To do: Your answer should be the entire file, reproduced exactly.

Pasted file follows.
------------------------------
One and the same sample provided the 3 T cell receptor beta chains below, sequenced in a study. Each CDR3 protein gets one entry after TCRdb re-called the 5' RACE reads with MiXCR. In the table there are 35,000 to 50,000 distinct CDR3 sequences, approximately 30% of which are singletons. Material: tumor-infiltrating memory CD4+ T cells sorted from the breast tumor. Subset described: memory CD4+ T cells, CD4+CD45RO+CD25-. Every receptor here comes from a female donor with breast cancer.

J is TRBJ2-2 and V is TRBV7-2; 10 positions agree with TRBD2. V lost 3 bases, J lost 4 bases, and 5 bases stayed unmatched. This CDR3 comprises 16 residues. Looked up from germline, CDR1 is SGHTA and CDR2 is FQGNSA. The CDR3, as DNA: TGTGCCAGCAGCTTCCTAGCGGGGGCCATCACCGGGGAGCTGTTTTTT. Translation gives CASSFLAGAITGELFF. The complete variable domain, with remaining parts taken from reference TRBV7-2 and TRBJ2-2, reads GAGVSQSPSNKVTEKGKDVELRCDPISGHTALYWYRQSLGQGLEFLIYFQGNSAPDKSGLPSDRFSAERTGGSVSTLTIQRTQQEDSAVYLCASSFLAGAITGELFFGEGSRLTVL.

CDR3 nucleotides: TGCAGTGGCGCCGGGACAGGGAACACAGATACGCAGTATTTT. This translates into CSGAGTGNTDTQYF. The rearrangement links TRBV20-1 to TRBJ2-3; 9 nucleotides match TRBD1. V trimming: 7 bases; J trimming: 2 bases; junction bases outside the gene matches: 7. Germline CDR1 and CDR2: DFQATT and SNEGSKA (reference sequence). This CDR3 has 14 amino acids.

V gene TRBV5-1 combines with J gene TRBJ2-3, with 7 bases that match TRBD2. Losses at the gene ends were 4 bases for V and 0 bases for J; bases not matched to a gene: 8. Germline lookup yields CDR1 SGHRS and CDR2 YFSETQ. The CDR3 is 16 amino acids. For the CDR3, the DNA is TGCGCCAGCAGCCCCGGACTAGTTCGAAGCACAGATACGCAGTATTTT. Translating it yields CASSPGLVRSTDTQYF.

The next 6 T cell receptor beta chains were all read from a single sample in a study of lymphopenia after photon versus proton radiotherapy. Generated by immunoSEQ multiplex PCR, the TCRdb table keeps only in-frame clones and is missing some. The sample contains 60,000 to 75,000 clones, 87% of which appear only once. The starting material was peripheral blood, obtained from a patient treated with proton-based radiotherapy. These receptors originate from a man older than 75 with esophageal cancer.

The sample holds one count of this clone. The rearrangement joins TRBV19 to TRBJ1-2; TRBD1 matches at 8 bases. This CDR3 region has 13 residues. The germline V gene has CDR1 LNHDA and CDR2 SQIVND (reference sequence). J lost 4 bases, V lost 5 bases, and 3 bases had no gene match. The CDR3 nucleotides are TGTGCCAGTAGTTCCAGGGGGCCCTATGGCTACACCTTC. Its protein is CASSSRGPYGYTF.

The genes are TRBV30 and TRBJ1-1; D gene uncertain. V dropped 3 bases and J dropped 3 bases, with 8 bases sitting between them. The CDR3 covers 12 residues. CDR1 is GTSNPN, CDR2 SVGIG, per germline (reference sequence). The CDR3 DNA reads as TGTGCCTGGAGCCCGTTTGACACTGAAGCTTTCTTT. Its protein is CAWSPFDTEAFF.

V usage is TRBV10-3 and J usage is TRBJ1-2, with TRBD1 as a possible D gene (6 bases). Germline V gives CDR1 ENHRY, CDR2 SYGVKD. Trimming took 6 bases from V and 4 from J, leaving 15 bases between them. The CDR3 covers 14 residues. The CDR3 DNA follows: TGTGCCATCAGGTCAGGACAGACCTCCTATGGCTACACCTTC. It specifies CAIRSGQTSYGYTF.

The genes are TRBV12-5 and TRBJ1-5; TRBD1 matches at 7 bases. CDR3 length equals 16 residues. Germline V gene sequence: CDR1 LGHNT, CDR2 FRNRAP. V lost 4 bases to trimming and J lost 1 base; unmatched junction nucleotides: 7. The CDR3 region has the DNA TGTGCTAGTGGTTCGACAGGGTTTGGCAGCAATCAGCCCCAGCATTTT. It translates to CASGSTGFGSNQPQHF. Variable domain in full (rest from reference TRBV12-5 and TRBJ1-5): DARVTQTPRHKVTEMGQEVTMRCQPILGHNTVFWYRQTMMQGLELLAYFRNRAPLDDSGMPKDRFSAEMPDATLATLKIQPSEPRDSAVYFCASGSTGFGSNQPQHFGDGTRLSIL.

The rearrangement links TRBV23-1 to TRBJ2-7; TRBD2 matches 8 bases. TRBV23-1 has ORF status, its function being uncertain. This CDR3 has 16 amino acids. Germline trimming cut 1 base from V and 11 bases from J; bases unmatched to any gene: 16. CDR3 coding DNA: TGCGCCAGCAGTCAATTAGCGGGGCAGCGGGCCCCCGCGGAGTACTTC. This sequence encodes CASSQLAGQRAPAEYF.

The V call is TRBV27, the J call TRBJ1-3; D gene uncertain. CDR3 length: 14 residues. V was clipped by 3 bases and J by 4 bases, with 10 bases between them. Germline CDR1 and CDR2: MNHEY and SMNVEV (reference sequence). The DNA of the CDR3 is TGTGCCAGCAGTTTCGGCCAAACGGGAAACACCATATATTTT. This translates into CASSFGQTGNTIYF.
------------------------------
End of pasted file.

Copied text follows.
One and the same sample provided the 3 T cell receptor beta chains below, sequenced in a study. Each CDR3 protein gets one entry after TCRdb re-called the 5' RACE reads with MiXCR. In the table there are 35,000 to 50,000 distinct CDR3 sequences, approximately 30% of which are singletons. Material: tumor-infiltrating memory CD4+ T cells sorted from the breast tumor. Subset described: memory CD4+ T cells, CD4+CD45RO+CD25-. Every receptor here comes from a female donor with breast cancer.

J is TRBJ2-2 and V is TRBV7-2; 10 positions agree with TRBD2. V lost 3 bases, J lost 4 bases, and 5 bases stayed unmatched. This CDR3 comprises 16 residues. Looked up from germline, CDR1 is SGHTA and CDR2 is FQGNSA. The CDR3, as DNA: TGTGCCAGCAGCTTCCTAGCGGGGGCCATCACCGGGGAGCTGTTTTTT. Translation gives CASSFLAGAITGELFF. The complete variable domain, with remaining parts taken from reference TRBV7-2 and TRBJ2-2, reads GAGVSQSPSNKVTEKGKDVELRCDPISGHTALYWYRQSLGQGLEFLIYFQGNSAPDKSGLPSDRFSAERTGGSVSTLTIQRTQQEDSAVYLCASSFLAGAITGELFFGEGSRLTVL.

CDR3 nucleotides: TGCAGTGGCGCCGGGACAGGGAACACAGATACGCAGTATTTT. This translates into CSGAGTGNTDTQYF. The rearrangement links TRBV20-1 to TRBJ2-3; 9 nucleotides match TRBD1. V trimming: 7 bases; J trimming: 2 bases; junction bases outside the gene matches: 7. Germline CDR1 and CDR2: DFQATT and SNEGSKA (reference sequence). This CDR3 has 14 amino acids.

V gene TRBV5-1 combines with J gene TRBJ2-3, with 7 bases that match TRBD2. Losses at the gene ends were 4 bases for V and 0 bases for J; bases not matched to a gene: 8. Germline lookup yields CDR1 SGHRS and CDR2 YFSETQ. The CDR3 is 16 amino acids. For the CDR3, the DNA is TGCGCCAGCAGCCCCGGACTAGTTCGAAGCACAGATACGCAGTATTTT. Translating it yields CASSPGLVRSTDTQYF.

The next 6 T cell receptor beta chains were all read from a single sample in a study of lymphopenia after photon versus proton radiotherapy. Generated by immunoSEQ multiplex PCR, the TCRdb table keeps only in-frame clones and is missing some. The sample contains 60,000 to 75,000 clones, 87% of which appear only once. The starting material was peripheral blood, obtained from a patient treated with proton-based radiotherapy. These receptors originate from a man older than 75 with esophageal cancer.

The sample holds one count of this clone. The rearrangement joins TRBV19 to TRBJ1-2; TRBD1 matches at 8 bases. This CDR3 region has 13 residues. The germline V gene has CDR1 LNHDA and CDR2 SQIVND (reference sequence). J lost 4 bases, V lost 5 bases, and 3 bases had no gene match. The CDR3 nucleotides are TGTGCCAGTAGTTCCAGGGGGCCCTATGGCTACACCTTC. Its protein is CASSSRGPYGYTF.

The genes are TRBV30 and TRBJ1-1; D gene uncertain. V dropped 3 bases and J dropped 3 bases, with 8 bases sitting between them. The CDR3 covers 12 residues. CDR1 is GTSNPN, CDR2 SVGIG, per germline (reference sequence). The CDR3 DNA reads as TGTGCCTGGAGCCCGTTTGACACTGAAGCTTTCTTT. Its protein is CAWSPFDTEAFF.

V usage is TRBV10-3 and J usage is TRBJ1-2, with TRBD1 as a possible D gene (6 bases). Germline V gives CDR1 ENHRY, CDR2 SYGVKD. Trimming took 6 bases from V and 4 from J, leaving 15 bases between them. The CDR3 covers 14 residues. The CDR3 DNA follows: TGTGCCATCAGGTCAGGACAGACCTCCTATGGCTACACCTTC. It specifies CAIRSGQTSYGYTF.

The genes are TRBV12-5 and TRBJ1-5; TRBD1 matches at 7 bases. CDR3 length equals 16 residues. Germline V gene sequence: CDR1 LGHNT, CDR2 FRNRAP. V lost 4 bases to trimming and J lost 1 base; unmatched junction nucleotides: 7. The CDR3 region has the DNA TGTGCTAGTGGTTCGACAGGGTTTGGCAGCAATCAGCCCCAGCATTTT. It translates to CASGSTGFGSNQPQHF. Variable domain in full (rest from reference TRBV12-5 and TRBJ1-5): DARVTQTPRHKVTEMGQEVTMRCQPILGHNTVFWYRQTMMQGLELLAYFRNRAPLDDSGMPKDRFSAEMPDATLATLKIQPSEPRDSAVYFCASGSTGFGSNQPQHFGDGTRLSIL.

The rearrangement links TRBV23-1 to TRBJ2-7; TRBD2 matches 8 bases. TRBV23-1 has ORF status, its function being uncertain. This CDR3 has 16 amino acids. Germline trimming cut 1 base from V and 11 bases from J; bases unmatched to any gene: 16. CDR3 coding DNA: TGCGCCAGCAGTCAATTAGCGGGGCAGCGGGCCCCCGCGGAGTACTTC. This sequence encodes CASSQLAGQRAPAEYF.

The V call is TRBV27, the J call TRBJ1-3; D gene uncertain. CDR3 length: 14 residues. V was clipped by 3 bases and J by 4 bases, with 10 bases between them. Germline CDR1 and CDR2: MNHEY and SMNVEV (reference sequence). The DNA of the CDR3 is TGTGCCAGCAGTTTCGGCCAAACGGGAAACACCATATATTTT. This translates into CASSFGQTGNTIYF.